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Improve the State of the World

By Jonathan Wright | 02/01/2010 | 1:00 PM

I’m writing this on the plane back to Singapore after a few days with the World Economic Forum in Davos.


The agenda was “Improve the State of the World: Rethink, Redesign, Rebuild”--clearly a bold agenda but from the sessions I attended, it set the right tone. It was cold and snowy, which was to be expected and the security was unsurprisingly intense.  The trendy boarders and skiers were replaced by a strange mix of suits, briefcases and walking boots.  But when seated in the working sessions, the agenda was clear – how to get back to growth, but with climate change at front of mind.

“Rethink, Redesign, Rebuild” has been particularly evident in the logistics sector as we reflect on the challenges faced in 2008/09 and think about the opportunities of growing in a rapidly-changing world – be it repositioning ourselves in response to market convergence, developing new growth poles in key emerging markets--or even responding to renewed discussions with customers about carbon reporting.

Given that a recent Accenture survey highlighted that 90 percent consumers globally would be willing to switch to a new manufacturer if its product was certified as minimizing the climate change impact, carbon reporting is an important issue for this industry.  In recent posts, I’ve shared findings from other Accenture research that show that even among the best performing supply chain organizations, only 10 percent are actively modeling and managing their emissions in any detail.  Although this statistic is worrying, the challenge is even worse. The consumer is demanding more, and wants to understand the total carbon impact of a product or consignment that is handled by multiple parties, in multiple geographies, in multiple forms and states.


Tackling carbon emissions has been the focus of the World Economic Forum’s Logistics & Transport industry group, a group that we have had the pleasure of working with.  Last year, we collaborated on research that identified the top opportunities for reducing supply chain emissions, published in “Supply Chain Decarbonization.” Since then, we’ve been working with this industry group to think through responding to the growth in requests for product-level carbon footprint data.  We had an invigorating session at Davos last week and I look forward to sharing more with you about our progress.  It’s clear that agreeing on standards for product-level carbon footprint data could help make a big difference in providing what we call ‘corporate assurance’ – greater trust from consumers in the transparency and accuracy of information provided to them on packaging, on the internet and on marketing billboards.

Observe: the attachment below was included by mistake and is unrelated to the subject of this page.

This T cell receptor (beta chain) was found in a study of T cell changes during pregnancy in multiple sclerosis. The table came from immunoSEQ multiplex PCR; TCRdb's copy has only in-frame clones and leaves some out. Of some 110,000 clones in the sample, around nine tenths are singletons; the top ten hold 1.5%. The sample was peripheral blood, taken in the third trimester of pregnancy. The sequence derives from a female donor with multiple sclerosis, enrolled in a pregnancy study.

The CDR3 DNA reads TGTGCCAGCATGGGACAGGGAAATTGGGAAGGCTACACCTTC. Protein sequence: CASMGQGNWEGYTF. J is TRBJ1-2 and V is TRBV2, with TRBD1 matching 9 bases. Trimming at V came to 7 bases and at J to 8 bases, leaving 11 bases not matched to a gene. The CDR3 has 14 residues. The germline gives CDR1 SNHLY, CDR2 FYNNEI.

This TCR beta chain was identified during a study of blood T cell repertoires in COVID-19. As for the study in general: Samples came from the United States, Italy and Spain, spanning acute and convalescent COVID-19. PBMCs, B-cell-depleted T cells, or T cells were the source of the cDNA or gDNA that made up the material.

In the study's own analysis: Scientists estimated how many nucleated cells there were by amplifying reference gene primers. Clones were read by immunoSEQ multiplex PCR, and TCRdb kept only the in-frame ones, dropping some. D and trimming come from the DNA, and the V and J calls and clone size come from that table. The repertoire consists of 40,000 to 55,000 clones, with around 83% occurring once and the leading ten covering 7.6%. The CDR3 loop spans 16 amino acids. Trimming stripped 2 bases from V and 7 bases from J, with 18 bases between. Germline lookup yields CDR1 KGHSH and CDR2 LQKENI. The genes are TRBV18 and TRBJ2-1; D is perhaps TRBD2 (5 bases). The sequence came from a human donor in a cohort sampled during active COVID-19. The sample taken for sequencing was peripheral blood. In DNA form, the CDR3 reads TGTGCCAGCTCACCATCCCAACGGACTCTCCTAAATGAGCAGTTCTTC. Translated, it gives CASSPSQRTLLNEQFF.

My time in Davos reminded me how important it is to try and go the extra mile on these important environmental topics, even when they are hugely complex and require difficult decisions.  I am immensely proud to be working with the World Economic Forum on these topics, and look forward to sharing the outcomes with you.


In the meantime, I am looking forward to being back in the 95 degree heat of Singapore, after four days of 14 degrees!

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About Jonathan Wright

Jonathan Wright

Jonathan Wright is a Singapore-based senior executive in Accenture's Supply Chain Management practice with global responsibility for the company's supply chain fulfillment client work. With 17 years' experience, he is a recognized thought leader in supply chain transformation and sustainability. He joined Accenture in 1997 after five years with Exxon Mobil Corp. Since joining Accenture, Wright has worked in the retail, communications, high-tech, and aerospace and defense sectors. He is a Fellow of the Chartered Institute of Logistics and Transportation.


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